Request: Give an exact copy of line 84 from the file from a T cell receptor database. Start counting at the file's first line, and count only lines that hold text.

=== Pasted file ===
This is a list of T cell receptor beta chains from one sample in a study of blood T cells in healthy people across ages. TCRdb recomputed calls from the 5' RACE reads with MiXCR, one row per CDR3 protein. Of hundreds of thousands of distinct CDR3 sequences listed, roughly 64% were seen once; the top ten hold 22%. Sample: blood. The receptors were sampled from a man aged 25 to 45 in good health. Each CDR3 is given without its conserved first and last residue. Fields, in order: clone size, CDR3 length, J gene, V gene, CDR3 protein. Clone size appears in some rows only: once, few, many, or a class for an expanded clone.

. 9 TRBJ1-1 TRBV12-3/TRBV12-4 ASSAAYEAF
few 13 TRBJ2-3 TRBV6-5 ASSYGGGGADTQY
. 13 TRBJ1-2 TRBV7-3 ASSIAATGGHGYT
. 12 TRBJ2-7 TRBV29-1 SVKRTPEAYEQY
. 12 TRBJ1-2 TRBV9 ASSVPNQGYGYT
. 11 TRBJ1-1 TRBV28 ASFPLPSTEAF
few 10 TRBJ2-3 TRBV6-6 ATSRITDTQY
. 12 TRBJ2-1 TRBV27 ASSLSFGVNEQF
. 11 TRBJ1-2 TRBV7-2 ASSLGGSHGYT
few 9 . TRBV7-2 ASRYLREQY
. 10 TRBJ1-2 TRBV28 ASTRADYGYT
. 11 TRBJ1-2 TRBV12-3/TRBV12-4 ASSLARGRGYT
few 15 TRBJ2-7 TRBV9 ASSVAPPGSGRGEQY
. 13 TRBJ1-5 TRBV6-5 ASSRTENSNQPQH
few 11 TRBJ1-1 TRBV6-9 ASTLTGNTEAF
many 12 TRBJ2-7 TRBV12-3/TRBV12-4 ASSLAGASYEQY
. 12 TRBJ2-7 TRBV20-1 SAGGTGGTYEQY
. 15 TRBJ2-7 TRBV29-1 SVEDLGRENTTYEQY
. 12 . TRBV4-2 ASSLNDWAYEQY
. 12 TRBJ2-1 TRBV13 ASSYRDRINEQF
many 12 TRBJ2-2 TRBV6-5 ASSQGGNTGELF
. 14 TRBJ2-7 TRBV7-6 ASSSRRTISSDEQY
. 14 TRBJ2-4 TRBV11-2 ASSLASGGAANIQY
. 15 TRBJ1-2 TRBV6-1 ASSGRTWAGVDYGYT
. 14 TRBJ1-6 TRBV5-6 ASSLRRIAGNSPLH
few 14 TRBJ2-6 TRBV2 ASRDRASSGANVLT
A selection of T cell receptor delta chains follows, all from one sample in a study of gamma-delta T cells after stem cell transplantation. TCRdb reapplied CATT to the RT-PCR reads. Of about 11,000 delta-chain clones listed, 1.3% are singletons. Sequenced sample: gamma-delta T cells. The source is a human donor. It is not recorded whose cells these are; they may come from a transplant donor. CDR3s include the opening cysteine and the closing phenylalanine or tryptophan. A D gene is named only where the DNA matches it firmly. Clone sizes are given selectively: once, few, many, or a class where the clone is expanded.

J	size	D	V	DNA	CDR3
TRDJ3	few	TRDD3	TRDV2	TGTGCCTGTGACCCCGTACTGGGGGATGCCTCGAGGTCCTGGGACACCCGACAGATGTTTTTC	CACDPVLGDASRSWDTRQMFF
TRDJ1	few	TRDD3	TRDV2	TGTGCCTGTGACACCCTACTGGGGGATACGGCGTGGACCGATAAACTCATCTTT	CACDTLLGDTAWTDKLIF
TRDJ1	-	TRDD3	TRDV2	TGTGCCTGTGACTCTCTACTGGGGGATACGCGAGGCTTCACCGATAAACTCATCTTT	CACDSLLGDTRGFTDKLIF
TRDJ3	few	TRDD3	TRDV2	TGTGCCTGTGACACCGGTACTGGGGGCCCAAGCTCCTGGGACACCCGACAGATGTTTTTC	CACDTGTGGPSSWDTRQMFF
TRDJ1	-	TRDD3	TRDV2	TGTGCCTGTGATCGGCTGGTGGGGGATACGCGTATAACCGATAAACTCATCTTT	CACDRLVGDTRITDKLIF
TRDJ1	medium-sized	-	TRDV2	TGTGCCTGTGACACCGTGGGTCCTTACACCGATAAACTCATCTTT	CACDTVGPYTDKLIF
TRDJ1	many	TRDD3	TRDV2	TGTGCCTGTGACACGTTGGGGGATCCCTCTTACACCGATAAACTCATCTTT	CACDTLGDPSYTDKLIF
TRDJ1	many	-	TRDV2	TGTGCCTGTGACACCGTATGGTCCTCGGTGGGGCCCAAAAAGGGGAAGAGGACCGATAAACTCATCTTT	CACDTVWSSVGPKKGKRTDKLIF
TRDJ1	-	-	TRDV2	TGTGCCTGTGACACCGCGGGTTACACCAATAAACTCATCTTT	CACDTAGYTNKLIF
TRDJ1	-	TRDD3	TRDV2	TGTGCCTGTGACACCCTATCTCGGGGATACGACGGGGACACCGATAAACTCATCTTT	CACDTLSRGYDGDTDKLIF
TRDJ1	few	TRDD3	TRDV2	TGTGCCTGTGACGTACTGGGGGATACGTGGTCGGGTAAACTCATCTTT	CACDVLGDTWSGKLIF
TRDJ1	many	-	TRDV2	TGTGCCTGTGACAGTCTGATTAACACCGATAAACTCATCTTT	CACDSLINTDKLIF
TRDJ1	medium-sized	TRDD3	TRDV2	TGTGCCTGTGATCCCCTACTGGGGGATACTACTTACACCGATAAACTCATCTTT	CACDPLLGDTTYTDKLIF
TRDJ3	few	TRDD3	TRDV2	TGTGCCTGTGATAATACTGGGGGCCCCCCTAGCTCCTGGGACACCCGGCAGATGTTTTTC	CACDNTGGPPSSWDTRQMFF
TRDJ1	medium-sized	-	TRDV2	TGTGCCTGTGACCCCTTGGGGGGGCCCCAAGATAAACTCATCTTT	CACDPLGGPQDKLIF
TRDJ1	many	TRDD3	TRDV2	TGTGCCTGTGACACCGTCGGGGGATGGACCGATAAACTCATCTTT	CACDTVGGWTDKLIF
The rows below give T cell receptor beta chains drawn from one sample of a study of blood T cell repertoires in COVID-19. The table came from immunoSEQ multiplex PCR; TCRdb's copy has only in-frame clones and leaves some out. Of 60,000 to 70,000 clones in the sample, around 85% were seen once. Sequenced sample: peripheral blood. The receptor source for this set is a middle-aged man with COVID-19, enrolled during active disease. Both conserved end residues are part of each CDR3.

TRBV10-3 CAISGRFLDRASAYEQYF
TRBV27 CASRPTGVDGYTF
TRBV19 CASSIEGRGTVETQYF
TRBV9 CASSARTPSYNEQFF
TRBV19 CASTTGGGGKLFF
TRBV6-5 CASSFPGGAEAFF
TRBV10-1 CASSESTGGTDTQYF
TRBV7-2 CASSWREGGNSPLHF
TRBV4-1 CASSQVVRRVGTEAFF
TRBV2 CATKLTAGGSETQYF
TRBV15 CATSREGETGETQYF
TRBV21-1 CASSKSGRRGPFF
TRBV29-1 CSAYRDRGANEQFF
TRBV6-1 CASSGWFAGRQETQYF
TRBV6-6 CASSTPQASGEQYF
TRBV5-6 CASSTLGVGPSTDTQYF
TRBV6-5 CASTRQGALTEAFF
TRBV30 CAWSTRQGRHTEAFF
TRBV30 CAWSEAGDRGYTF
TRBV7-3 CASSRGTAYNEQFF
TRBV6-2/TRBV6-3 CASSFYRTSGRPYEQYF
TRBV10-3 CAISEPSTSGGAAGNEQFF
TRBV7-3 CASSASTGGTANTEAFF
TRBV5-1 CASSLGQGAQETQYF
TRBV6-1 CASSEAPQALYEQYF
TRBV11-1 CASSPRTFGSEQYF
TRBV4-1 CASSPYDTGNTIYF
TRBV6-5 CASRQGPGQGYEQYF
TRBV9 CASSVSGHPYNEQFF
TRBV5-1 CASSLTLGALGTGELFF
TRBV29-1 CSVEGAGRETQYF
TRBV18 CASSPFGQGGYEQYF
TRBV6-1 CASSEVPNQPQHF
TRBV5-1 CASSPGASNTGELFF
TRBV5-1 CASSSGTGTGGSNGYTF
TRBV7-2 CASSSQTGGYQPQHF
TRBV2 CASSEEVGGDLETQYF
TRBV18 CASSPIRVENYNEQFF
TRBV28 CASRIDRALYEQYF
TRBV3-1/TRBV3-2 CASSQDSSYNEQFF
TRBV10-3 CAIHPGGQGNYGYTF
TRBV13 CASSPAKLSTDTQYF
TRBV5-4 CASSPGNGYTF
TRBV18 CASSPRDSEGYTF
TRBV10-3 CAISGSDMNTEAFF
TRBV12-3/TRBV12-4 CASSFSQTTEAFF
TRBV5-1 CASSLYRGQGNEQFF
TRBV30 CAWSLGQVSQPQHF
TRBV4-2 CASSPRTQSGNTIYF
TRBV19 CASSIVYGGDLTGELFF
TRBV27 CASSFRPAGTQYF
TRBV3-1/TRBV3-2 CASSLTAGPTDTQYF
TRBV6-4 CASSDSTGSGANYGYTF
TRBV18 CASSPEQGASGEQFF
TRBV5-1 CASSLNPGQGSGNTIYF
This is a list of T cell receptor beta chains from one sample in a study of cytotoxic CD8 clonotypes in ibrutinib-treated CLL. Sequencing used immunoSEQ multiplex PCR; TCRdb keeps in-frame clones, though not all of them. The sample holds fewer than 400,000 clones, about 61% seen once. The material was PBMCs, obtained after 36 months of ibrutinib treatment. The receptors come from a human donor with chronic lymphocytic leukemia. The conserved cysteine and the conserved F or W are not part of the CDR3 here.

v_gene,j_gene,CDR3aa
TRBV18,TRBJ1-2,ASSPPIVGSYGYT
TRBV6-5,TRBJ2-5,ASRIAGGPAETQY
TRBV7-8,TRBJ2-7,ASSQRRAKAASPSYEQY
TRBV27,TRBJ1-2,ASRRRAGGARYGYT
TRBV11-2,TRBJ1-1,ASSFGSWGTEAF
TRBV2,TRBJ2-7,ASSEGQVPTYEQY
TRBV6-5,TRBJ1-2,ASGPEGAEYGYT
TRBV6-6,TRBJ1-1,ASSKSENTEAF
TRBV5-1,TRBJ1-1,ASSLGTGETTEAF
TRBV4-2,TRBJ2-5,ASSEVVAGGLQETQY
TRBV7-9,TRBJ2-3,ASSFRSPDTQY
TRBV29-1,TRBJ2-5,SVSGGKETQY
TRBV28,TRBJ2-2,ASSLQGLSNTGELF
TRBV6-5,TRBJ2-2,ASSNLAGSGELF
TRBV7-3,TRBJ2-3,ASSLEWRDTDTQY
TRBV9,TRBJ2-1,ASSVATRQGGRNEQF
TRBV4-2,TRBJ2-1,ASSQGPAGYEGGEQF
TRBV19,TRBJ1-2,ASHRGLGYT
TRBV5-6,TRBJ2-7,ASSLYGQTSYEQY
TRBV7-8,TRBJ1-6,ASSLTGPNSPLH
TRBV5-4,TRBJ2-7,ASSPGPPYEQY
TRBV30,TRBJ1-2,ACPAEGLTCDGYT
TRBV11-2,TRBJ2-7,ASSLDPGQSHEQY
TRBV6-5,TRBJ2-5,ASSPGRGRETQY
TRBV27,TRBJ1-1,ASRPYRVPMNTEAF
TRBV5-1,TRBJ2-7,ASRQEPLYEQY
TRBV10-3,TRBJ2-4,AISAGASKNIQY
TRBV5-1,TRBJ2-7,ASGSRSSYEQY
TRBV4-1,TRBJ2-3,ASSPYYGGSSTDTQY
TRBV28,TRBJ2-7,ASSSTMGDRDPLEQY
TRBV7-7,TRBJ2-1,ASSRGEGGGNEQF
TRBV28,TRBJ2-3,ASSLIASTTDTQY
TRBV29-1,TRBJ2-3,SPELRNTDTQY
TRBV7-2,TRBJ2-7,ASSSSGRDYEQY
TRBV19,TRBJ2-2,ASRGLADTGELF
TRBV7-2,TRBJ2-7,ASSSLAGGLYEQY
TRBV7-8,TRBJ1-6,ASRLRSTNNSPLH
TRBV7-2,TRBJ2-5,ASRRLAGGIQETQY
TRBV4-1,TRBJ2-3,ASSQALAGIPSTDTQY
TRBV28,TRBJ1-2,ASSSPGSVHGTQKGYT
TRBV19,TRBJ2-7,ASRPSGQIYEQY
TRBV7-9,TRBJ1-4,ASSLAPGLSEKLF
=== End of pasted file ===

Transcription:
TRBV18 CASSPIRVENYNEQFF